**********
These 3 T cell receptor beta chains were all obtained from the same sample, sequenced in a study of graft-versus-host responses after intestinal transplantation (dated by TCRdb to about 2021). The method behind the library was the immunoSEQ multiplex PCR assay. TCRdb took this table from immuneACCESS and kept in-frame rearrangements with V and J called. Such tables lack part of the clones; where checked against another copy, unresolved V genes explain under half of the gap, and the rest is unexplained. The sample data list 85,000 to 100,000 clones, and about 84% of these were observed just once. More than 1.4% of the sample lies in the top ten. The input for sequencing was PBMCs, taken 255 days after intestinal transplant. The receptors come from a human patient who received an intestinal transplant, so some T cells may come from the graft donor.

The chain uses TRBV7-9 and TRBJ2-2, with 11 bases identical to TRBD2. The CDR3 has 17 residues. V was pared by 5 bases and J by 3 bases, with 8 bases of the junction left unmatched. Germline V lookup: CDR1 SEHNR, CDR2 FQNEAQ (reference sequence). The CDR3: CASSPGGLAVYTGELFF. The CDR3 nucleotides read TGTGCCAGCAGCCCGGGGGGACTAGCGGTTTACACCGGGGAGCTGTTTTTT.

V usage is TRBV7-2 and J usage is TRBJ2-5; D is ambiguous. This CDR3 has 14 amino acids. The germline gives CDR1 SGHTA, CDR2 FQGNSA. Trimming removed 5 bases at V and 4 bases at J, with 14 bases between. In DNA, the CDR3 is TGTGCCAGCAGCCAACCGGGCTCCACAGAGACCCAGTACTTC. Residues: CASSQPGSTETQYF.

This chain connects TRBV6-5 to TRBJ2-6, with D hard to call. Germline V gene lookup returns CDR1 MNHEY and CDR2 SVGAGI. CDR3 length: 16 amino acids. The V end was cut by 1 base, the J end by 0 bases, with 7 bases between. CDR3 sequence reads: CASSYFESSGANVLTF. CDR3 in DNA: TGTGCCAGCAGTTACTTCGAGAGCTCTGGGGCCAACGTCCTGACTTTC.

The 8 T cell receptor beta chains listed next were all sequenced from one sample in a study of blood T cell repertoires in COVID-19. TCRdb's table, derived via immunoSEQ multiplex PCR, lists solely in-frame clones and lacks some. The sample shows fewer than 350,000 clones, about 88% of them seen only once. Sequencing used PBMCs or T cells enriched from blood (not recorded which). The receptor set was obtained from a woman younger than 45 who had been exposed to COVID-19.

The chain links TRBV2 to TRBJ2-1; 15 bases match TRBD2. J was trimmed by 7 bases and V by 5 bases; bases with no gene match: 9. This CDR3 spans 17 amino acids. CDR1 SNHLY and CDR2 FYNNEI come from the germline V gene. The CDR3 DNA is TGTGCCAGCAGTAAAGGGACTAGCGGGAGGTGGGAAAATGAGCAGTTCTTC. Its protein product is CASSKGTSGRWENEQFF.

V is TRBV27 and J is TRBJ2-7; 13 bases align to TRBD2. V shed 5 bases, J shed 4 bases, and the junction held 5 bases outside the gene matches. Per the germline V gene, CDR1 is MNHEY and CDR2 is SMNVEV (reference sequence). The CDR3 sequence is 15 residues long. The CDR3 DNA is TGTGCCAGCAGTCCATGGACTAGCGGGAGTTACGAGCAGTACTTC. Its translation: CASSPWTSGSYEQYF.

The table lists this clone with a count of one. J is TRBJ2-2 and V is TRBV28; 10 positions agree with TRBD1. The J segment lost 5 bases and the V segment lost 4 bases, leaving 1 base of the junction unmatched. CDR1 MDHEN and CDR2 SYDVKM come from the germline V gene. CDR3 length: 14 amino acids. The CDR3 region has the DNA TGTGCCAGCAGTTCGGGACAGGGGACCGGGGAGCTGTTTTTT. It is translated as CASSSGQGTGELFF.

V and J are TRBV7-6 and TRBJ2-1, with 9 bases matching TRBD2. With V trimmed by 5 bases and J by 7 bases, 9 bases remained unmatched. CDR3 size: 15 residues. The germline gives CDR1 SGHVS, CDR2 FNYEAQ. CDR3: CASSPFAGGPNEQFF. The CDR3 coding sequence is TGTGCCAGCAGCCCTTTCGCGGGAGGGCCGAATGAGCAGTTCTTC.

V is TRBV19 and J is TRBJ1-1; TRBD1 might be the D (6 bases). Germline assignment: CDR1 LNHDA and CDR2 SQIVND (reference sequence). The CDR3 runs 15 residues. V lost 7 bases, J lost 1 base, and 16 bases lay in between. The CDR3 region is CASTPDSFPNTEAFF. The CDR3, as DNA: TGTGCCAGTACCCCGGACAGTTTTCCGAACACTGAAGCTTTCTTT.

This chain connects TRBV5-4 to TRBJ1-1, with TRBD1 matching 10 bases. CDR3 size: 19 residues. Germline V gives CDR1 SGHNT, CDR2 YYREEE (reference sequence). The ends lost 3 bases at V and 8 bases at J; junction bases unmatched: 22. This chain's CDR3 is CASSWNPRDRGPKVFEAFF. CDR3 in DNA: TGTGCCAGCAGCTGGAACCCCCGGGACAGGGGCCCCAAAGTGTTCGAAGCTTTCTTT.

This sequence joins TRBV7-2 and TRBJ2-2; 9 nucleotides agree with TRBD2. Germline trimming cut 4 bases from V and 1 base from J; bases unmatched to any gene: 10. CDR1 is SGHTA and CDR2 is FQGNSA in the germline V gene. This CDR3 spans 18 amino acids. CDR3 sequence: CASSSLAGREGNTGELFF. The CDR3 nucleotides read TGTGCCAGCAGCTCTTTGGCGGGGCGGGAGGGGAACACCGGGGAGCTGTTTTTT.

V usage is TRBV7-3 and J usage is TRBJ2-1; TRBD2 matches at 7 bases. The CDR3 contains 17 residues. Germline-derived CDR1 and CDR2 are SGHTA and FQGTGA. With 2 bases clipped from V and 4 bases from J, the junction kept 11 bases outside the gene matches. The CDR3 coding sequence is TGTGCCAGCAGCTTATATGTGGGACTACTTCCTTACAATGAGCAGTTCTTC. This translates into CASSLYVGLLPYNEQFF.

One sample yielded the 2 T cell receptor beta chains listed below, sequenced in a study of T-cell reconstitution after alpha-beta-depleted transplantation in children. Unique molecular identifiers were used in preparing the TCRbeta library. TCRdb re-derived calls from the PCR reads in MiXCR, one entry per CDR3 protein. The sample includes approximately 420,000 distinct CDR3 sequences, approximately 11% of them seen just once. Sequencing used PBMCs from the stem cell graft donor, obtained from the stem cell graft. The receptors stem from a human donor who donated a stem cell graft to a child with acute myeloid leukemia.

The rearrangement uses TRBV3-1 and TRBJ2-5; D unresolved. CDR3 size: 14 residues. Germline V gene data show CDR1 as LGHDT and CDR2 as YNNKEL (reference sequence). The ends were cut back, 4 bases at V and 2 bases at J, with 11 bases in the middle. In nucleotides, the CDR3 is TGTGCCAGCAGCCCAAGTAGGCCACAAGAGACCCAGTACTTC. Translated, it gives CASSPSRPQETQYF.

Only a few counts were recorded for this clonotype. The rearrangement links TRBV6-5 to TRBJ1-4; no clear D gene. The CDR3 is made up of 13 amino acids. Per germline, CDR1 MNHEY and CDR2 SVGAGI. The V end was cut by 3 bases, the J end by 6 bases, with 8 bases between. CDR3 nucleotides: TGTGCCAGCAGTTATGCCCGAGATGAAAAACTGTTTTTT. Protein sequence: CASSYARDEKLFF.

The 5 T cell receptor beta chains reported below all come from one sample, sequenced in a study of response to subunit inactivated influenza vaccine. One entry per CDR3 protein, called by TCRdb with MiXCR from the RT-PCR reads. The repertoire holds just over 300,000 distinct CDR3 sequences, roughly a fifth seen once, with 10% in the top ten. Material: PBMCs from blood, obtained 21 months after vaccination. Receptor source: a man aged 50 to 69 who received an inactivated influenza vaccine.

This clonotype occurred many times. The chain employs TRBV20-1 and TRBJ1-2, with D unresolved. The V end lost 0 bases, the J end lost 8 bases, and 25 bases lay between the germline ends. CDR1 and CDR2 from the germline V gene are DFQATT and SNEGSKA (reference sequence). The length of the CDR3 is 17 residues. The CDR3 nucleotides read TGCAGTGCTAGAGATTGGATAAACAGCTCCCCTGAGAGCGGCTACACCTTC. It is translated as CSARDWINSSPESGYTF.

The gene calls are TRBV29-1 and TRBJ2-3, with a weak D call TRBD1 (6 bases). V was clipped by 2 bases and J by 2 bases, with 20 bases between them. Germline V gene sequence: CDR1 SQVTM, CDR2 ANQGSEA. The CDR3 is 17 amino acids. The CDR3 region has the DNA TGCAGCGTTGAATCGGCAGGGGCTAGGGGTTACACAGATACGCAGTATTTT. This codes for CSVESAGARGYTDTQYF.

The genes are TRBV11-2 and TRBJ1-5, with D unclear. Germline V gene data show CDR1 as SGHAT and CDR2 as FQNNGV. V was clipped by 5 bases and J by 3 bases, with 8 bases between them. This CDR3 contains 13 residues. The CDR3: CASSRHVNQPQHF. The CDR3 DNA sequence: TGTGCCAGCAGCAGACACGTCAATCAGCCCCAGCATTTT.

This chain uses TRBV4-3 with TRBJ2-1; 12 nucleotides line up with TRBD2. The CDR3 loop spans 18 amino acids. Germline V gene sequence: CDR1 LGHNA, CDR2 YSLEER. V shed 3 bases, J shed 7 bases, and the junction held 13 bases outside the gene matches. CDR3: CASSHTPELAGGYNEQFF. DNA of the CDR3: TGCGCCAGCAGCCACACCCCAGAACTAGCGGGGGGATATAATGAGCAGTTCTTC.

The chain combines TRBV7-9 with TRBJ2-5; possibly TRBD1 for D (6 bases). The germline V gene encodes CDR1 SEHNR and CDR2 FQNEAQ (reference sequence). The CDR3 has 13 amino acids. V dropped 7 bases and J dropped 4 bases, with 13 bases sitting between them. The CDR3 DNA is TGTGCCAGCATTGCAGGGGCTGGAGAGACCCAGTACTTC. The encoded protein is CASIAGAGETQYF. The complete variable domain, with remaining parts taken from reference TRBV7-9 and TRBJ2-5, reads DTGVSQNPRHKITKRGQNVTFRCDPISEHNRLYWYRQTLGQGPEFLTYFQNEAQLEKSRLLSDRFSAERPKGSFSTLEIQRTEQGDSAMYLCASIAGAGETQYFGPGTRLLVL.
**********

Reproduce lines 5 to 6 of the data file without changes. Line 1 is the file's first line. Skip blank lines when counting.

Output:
The 8 T cell receptor beta chains listed next were all sequenced from one sample in a study of blood T cell repertoires in COVID-19. TCRdb's table, derived via immunoSEQ multiplex PCR, lists solely in-frame clones and lacks some. The sample shows fewer than 350,000 clones, about 88% of them seen only once. Sequencing used PBMCs or T cells enriched from blood (not recorded which). The receptor set was obtained from a woman younger than 45 who had been exposed to COVID-19.

The chain links TRBV2 to TRBJ2-1; 15 bases match TRBD2. J was trimmed by 7 bases and V by 5 bases; bases with no gene match: 9. This CDR3 spans 17 amino acids. CDR1 SNHLY and CDR2 FYNNEI come from the germline V gene. The CDR3 DNA is TGTGCCAGCAGTAAAGGGACTAGCGGGAGGTGGGAAAATGAGCAGTTCTTC. Its protein product is CASSKGTSGRWENEQFF.